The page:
"Everyone says they like the flowers," she said. "But they're not flowers. They're phallic symbols."

Beryl Clemens wasn't always so sure of herself. During her early life, she enjoyed vacations to Florida, bridge games with friends and shopping in the city.

"I was a different person then," she said. "I didn't even know how to get gas."

Her evolution began 18 years ago, when her husband was dying of cancer. His illness had drained the couple's savings and she needed to find an apartment with an elevator and safety bars in the tub to bring him home from the hospital. 

With the help of the help of the St. Vincent de Paul Society and Ald. Edwin Eisendrath (43rd), she found the place at the Martinez Apartments, but her husband never made it home.

Three days after she moved in, he died.

While she grieved for her husband and tried to figure out what to do next, she volunteered for Eisendrath as a way to repay his kindness. Her involvement grew from there.

She became the president of her building, started tutoring at a neighborhood school and became the head of the Veterans of Foreign Wars Ladies Auxiliary.

She first got involved with Metro Seniors on a trip to Springfield 10 years ago to lobby for the renewal of bus passes for seniors. She was impressed, she says, by the impact the group's effort had on legislators and decided to join. In 2006, she became president of the board.

Even before she started working with the group, however, paratransit was an area of concern.  After moving to her building, she helped a neighbor get around by paratransit. One day, she says, a blind girl in her early 20s was taking the van to an exam to be certified to work as a computer operator. Although the girl repeatedly reminded the driver about the time of her test, he continued to pick up new riders instead of dropping her off.

"He didn't even try to get her there on time," Clemens said. "I was horrified."

Clemens says she went home and wrote to anyone she could think of to complain about the quality of paratransit.

Nearly two decades later, she says, the quality has not improved that much. After a heart attack in 2004, she says that she experienced the unreliability of the vanpool service first-hand. Riders must call to make a reservation 24 hours in advance but demand is so high, she says, that the schedule often fills up by as early as 6:15 am.

"It's a terrible service," she said.

Now, as the Regional Transportation Authority is asking for an additional $50 million a year to help pay for paratransit, Clemens has increased her efforts, including delivering signed petitions to the governor's office and joining transit advocates from around the region to lobby Springfield for more money.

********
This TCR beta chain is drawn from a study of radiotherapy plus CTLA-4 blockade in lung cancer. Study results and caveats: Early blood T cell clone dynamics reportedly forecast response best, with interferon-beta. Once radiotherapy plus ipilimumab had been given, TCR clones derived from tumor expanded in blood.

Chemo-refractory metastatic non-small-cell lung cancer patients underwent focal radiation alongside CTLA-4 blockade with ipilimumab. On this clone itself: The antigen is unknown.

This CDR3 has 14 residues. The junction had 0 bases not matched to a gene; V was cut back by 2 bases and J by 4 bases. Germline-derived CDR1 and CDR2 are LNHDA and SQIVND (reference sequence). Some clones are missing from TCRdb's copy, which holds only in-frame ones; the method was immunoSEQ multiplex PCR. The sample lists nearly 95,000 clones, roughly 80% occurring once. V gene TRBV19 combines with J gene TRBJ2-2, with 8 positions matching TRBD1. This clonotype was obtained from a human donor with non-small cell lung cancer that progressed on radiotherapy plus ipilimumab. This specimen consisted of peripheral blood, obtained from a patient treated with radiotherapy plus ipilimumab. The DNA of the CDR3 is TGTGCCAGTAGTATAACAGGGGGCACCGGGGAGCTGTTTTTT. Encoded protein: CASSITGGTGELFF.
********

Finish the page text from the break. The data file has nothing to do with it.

"Seniors can't just sit at home," she said. "They need to see their children, their grandchildren. They have all sorts of things they need to do just like anybody else."

Working for change, Clemens says, is not something she does for power, but to repay a debt she feels for the blessings she has enjoyed.

"I was very fortunate in my life -- in every respect -- and there are people who suffer. The world needs people to care.

"There's too many people who say that someone else could do it. Sooner or later you have to do it."

She works most days, but during her free time, she hangs out with her friend Joe or relaxes with a copy of Vanity Fair. Sunday mornings are reserved for George Stephanopoulos.

Sitting with her legs crossed and her arm slug over the back of her chair, she trades gossip and teases her friend Joe.  He said says Clemens' generosity runs deep, but he knows enough not to cross her: "You should see her brass knuckles."

Still, her energy sometimes needs tempering.

"When she runs a meeting, she sometimes she gets so enthusiastic that she forgets that she is president and needs to sit back and let the other members speak," Dr. Klinger said. "I let her know that. and she'll shut up -- very reluctantly, but she will."

"She's a good example for older people who think that just because they're old and a little bit weak they can't do anything anymore," he added.

Clemens agreed that her age has little impact on how she lives her life.

"I'll never get old," she said. "I'll get older but I'll never get old. I don't believe in it."